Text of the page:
- Lack of trust/transparency: mistrust prevails between NGOs and the media. One participant explained that NGOs keep the media at 'arm’s length' so as not to expose corruption. On the other hand, the media was accused of breaking professional rules by feeding into the profit-making business of publishing, evident by use of catchy, dramatic headlines, bribery and sensationalist coverage;
- Lack of information/knowledge: sources are limited and media are exposed to high levels of bureaucracy when seeking information, ie preparing questionnaires which take weeks for a response. NGOs need to re-package their information in an accessible manner and avoid use of medical jargon, difficult-to-understand statistics and unfamiliar terms, acronyms and terminologies.

In mapping solutions, the following suggestions were highlighted: establishment and regular updating of NGO websites to keep media informed about news, activities and events; increased dialogue between both sectors to avoid sensationalism and voyeurism; develop and implement editorial policies or codes of conduct to use as guidelines; widen the information source base from government officials to experts in the field, activists, PWAS and eminent people.

Coming to terms with HIV: a case study

Dipuo Bogatsu, an HIV-positive woman and weekly columnist for the Voice newspaper related her true-life story to the group who were subsequently tasked to write a brief summary on Dipuo’s testimony. The NGO group compiled a press release, whilst the media group prepared a news story. Whilst both write-ups highlighted important aspects of Dupuo’s testimony, the following areas were identified as important components of a story:

- Catchy headline (if it is appealing enough, the editor will use it)
- Name and contact details of person writing the release (should the editor want further information, or needs to seek clarification);
- Use of a variety of information sources (medical experts, government, PWAS, academics, activists, researchers, etc);
- Statistics, but only in a localised context – easy to read and interpret;
- Support statements with relevant research or 'best practices'.

Developing a media strategy

The mass media represent the largest form of information today and have the potential to influence policy and social reality. NGOs saw the benefit of developing a media strategy and recognised the need for the following: well-planned communication strategy with goals and objectives; feature HIV/AIDS communications high on the agenda; recognise the importance and value of partnerships with the media; strategy communication has difficulties because of lack of resources, negative experiences, attitudinal problems and inexperience.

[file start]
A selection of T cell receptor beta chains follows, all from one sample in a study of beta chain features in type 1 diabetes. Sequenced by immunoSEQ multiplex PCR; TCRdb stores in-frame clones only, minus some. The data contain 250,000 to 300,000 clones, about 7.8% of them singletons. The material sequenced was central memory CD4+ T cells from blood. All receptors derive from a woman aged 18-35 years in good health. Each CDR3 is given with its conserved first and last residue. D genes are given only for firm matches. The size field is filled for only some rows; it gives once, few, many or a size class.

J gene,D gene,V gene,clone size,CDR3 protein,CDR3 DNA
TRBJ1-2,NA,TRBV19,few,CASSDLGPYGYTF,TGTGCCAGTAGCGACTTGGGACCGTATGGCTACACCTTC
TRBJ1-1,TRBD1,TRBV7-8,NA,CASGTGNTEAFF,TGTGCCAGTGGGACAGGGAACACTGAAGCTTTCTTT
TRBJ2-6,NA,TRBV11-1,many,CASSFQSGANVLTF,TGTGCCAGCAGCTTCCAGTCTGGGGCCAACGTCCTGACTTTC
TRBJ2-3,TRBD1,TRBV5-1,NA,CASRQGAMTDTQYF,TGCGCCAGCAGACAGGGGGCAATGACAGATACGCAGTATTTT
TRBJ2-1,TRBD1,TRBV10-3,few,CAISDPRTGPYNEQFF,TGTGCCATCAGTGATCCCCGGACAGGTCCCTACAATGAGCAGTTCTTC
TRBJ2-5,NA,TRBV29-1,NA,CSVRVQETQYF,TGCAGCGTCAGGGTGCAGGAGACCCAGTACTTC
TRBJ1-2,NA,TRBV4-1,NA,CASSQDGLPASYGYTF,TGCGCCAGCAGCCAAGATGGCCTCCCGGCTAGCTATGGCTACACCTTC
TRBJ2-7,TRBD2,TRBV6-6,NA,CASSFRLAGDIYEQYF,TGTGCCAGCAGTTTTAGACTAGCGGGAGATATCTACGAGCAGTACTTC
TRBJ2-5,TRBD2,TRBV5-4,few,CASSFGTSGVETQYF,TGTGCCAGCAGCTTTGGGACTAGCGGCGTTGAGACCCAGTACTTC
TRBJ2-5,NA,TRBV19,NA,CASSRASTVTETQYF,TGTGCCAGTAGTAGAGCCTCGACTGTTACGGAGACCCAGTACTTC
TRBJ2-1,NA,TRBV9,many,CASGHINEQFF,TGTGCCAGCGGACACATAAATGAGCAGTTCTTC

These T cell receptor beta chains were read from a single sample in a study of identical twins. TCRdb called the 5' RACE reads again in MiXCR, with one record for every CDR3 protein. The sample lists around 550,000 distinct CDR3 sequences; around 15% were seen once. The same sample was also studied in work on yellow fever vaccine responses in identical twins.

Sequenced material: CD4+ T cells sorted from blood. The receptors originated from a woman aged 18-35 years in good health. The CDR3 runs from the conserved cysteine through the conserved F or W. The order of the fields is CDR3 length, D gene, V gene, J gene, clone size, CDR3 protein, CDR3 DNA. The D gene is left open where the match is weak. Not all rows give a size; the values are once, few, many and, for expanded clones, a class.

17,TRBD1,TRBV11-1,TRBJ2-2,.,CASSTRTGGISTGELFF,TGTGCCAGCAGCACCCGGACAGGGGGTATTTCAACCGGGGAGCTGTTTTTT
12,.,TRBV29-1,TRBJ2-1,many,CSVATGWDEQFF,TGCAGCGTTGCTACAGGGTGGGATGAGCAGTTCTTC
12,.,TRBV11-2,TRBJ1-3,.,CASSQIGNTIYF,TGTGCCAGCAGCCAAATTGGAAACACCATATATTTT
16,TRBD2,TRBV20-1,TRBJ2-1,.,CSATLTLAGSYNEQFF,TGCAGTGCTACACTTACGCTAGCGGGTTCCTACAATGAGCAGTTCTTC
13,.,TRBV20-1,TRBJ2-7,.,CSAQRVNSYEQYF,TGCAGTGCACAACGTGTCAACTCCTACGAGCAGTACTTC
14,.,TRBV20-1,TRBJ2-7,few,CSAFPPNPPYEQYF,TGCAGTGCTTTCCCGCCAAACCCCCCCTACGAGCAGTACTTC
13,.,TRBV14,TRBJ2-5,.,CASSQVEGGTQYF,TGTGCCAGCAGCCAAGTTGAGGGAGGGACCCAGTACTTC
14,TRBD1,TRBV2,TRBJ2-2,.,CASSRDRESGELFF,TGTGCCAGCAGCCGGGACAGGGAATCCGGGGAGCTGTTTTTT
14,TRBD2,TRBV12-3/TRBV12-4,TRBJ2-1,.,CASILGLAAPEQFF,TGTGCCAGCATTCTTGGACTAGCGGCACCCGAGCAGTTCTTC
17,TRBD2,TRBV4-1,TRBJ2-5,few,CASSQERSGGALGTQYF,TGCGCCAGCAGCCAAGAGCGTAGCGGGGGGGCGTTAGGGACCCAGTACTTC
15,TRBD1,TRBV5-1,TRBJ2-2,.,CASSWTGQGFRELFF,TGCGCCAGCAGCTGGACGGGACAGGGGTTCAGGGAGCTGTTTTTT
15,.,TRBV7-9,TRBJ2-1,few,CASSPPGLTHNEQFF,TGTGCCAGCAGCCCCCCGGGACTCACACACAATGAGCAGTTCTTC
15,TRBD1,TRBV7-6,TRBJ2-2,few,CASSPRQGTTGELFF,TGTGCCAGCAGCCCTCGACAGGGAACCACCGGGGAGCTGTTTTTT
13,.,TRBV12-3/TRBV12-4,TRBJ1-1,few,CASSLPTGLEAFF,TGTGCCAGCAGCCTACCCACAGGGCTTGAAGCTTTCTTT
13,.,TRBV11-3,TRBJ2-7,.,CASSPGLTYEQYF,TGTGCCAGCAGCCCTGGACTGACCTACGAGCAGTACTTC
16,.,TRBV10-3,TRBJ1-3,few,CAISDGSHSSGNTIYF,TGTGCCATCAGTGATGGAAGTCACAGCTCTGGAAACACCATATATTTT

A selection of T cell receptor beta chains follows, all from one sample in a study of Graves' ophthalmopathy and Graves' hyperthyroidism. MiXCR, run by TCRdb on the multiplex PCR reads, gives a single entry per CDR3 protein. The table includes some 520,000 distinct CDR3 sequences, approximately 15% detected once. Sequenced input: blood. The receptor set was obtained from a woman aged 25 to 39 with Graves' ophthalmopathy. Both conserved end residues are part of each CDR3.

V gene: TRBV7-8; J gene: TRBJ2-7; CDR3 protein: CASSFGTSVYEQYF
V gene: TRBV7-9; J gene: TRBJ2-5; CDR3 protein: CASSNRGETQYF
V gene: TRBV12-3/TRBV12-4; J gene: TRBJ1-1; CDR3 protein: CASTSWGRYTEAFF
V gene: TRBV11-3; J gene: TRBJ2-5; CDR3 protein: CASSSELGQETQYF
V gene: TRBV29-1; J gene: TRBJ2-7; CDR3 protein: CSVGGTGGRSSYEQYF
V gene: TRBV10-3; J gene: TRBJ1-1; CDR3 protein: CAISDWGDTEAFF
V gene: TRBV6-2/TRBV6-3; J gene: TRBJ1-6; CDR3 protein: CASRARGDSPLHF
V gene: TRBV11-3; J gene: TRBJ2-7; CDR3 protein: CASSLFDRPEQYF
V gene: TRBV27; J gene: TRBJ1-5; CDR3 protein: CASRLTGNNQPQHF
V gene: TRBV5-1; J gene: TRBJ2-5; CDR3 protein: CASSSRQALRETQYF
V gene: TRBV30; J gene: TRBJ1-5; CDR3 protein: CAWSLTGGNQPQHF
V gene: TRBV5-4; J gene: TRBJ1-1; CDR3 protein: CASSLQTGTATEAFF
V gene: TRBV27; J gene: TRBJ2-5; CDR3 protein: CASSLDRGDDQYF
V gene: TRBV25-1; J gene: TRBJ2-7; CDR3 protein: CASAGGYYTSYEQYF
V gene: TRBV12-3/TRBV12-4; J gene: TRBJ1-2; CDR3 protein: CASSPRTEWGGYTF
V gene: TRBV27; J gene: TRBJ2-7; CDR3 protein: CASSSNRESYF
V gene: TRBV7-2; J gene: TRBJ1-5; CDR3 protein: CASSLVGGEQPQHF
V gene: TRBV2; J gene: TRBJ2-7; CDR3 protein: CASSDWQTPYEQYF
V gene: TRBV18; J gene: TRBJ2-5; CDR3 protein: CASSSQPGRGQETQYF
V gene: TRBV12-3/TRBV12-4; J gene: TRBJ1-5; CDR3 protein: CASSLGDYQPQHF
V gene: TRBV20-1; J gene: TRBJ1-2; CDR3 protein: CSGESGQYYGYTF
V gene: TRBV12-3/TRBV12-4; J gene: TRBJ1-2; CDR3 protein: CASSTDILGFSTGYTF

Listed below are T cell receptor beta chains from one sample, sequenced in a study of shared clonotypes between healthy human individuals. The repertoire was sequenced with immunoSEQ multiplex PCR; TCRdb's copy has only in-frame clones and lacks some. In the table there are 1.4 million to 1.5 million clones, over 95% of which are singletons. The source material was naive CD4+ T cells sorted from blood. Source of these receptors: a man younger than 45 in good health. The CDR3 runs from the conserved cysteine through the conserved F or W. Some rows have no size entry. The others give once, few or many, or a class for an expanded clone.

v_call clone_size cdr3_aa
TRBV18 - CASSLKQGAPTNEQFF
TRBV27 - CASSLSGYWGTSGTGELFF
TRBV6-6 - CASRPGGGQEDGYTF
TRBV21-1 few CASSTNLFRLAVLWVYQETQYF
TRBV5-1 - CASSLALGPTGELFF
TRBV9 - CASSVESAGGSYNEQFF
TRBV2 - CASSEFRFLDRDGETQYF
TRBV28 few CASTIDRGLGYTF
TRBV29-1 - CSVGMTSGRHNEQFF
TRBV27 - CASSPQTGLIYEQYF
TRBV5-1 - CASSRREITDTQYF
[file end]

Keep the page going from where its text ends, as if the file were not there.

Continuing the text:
Suggestions for building a good media strategy included:

- Designating a media relations or liaison person and/or have a unit for media relations;
- Have clear goals or mission statement that should reflect in any media correspondence;
- Conduct an assessment of the available news media in an NGO’s domain; media should not only be reactive to events, but strive to maintain sustained coverage of HIV/AIDS;
- Develop and maintain a regularly updated list, and send information to all on the contact list;
- Maintain personal contacts with journalists;
- Identify the news value of organisation’s projects, event and activities;
- Plan in advance for media coverage of key activities and events of the organisation

(Source: DevComs, Nigeria, 2001).

Step-by-step guide to writing a press release

Participants were taken through the various stages of writing a press release, using guidelines from A Media Handbook for Women (USIA, 1995) and agreed on the need to incorporate the following:

- Answering the five 'W’s' in the first paragraph: who? What? Where? When? and Why? With the use of quotes. Sentences and paragraphs always short for easy reading;
- Developing a compelling lead and creating a good headline;
- Getting the release to the right person and ensuring it is used, plus making follow up and building partnerships through regular share and exchange of information.


The workshop evaluation emphasised the need for improved media-NGO relations to work jointly in placing 'HIV/AIDS high on the editorial agenda' through sustained media coverage. Another recommendation cited the need to establish a task force of media and NGO representatives to meet regularly and discuss pertinent issues around coverage and communication of HIV/AIDS, with the need for on-going training. This need, according to participants, was highlighted by BOCONGO, the national AIDS umbrella organisation, during the first annual NGO week in October that received widespread media coverage in support of NGO efforts and their response to HIV/AIDS.

Theme (s): Care/Treatment - PlusNews,

[This report does not necessarily reflect the views of the United Nations]